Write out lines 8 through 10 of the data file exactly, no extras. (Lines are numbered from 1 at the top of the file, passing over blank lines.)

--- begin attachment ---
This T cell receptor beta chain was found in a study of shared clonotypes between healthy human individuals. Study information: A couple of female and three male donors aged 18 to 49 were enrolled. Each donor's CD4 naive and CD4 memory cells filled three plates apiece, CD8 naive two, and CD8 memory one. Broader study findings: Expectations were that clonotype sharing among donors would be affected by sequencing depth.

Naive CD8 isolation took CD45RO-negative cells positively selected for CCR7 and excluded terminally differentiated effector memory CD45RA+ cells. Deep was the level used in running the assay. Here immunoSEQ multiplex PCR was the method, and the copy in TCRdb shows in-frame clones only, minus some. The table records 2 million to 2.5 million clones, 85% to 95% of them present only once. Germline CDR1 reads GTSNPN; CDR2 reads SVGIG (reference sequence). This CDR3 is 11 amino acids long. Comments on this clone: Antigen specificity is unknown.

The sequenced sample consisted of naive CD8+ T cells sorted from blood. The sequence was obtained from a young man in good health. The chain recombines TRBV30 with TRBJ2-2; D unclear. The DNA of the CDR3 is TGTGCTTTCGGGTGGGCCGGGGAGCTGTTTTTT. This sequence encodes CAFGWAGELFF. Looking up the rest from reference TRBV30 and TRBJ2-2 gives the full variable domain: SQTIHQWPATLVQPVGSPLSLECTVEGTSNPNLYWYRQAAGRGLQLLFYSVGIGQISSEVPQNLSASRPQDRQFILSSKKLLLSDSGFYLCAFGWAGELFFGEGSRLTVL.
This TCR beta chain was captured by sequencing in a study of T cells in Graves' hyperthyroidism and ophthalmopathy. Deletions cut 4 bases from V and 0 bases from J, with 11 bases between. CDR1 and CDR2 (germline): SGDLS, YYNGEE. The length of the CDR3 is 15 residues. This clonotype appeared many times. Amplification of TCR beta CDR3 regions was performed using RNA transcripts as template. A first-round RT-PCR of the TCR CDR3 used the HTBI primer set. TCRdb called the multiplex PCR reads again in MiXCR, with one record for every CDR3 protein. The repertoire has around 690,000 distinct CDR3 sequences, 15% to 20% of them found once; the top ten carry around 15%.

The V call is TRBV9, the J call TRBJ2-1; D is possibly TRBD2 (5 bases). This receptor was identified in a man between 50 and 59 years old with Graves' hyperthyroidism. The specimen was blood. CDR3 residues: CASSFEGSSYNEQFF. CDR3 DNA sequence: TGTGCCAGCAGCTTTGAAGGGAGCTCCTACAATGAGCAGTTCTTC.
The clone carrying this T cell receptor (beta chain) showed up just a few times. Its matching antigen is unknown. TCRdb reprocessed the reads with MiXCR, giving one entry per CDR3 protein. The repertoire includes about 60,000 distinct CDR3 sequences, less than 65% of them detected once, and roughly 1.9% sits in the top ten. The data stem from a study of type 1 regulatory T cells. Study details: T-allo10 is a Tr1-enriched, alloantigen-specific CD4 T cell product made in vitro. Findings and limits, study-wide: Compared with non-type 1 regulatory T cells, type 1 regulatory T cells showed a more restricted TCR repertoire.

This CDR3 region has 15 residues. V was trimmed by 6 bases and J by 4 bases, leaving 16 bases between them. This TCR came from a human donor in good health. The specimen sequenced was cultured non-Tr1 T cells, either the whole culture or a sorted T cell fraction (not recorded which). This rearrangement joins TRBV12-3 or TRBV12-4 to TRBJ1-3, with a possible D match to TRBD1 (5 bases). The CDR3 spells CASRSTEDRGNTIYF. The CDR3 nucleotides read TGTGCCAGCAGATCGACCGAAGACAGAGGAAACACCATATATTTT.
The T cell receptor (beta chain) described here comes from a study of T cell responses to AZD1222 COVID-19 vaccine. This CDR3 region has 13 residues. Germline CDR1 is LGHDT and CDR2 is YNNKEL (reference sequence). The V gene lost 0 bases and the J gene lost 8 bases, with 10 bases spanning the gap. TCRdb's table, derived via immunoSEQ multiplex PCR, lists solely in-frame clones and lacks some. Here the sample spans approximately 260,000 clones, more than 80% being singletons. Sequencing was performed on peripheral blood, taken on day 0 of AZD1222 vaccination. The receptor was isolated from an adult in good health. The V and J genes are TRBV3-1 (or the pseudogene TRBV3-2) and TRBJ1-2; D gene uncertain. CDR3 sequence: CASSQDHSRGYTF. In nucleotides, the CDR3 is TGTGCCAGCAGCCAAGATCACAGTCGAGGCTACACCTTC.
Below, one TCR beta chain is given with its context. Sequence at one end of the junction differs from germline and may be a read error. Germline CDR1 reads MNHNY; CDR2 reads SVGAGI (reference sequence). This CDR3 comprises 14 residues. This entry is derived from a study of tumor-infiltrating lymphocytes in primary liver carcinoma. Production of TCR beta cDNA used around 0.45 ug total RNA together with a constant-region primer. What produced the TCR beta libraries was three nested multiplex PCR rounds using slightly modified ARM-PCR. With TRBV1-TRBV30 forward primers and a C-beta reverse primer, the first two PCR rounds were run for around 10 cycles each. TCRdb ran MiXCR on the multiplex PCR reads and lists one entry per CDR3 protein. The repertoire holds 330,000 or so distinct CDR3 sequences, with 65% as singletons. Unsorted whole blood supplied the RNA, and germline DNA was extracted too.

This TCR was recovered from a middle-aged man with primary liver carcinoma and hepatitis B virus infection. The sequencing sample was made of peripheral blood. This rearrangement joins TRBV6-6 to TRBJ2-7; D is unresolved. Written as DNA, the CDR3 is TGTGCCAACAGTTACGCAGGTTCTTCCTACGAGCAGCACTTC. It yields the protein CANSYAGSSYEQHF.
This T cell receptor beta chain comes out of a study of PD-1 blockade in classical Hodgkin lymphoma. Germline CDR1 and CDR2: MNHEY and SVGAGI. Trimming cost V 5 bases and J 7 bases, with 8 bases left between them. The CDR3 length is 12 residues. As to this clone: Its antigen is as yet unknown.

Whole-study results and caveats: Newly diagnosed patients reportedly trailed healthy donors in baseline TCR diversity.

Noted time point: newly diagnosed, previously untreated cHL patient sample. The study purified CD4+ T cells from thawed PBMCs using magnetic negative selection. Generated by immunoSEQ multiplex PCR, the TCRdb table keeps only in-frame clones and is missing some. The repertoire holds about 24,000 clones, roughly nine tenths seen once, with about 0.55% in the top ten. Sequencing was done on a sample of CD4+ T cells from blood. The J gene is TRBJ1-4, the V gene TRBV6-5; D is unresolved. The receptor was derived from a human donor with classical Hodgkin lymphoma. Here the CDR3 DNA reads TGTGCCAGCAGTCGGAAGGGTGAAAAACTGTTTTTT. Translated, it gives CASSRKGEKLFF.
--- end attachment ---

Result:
The T cell receptor (beta chain) described here comes from a study of T cell responses to AZD1222 COVID-19 vaccine. This CDR3 region has 13 residues. Germline CDR1 is LGHDT and CDR2 is YNNKEL (reference sequence). The V gene lost 0 bases and the J gene lost 8 bases, with 10 bases spanning the gap. TCRdb's table, derived via immunoSEQ multiplex PCR, lists solely in-frame clones and lacks some. Here the sample spans approximately 260,000 clones, more than 80% being singletons. Sequencing was performed on peripheral blood, taken on day 0 of AZD1222 vaccination. The receptor was isolated from an adult in good health. The V and J genes are TRBV3-1 (or the pseudogene TRBV3-2) and TRBJ1-2; D gene uncertain. CDR3 sequence: CASSQDHSRGYTF. In nucleotides, the CDR3 is TGTGCCAGCAGCCAAGATCACAGTCGAGGCTACACCTTC.
Below, one TCR beta chain is given with its context. Sequence at one end of the junction differs from germline and may be a read error. Germline CDR1 reads MNHNY; CDR2 reads SVGAGI (reference sequence). This CDR3 comprises 14 residues. This entry is derived from a study of tumor-infiltrating lymphocytes in primary liver carcinoma. Production of TCR beta cDNA used around 0.45 ug total RNA together with a constant-region primer. What produced the TCR beta libraries was three nested multiplex PCR rounds using slightly modified ARM-PCR. With TRBV1-TRBV30 forward primers and a C-beta reverse primer, the first two PCR rounds were run for around 10 cycles each. TCRdb ran MiXCR on the multiplex PCR reads and lists one entry per CDR3 protein. The repertoire holds 330,000 or so distinct CDR3 sequences, with 65% as singletons. Unsorted whole blood supplied the RNA, and germline DNA was extracted too.

This TCR was recovered from a middle-aged man with primary liver carcinoma and hepatitis B virus infection. The sequencing sample was made of peripheral blood. This rearrangement joins TRBV6-6 to TRBJ2-7; D is unresolved. Written as DNA, the CDR3 is TGTGCCAACAGTTACGCAGGTTCTTCCTACGAGCAGCACTTC. It yields the protein CANSYAGSSYEQHF.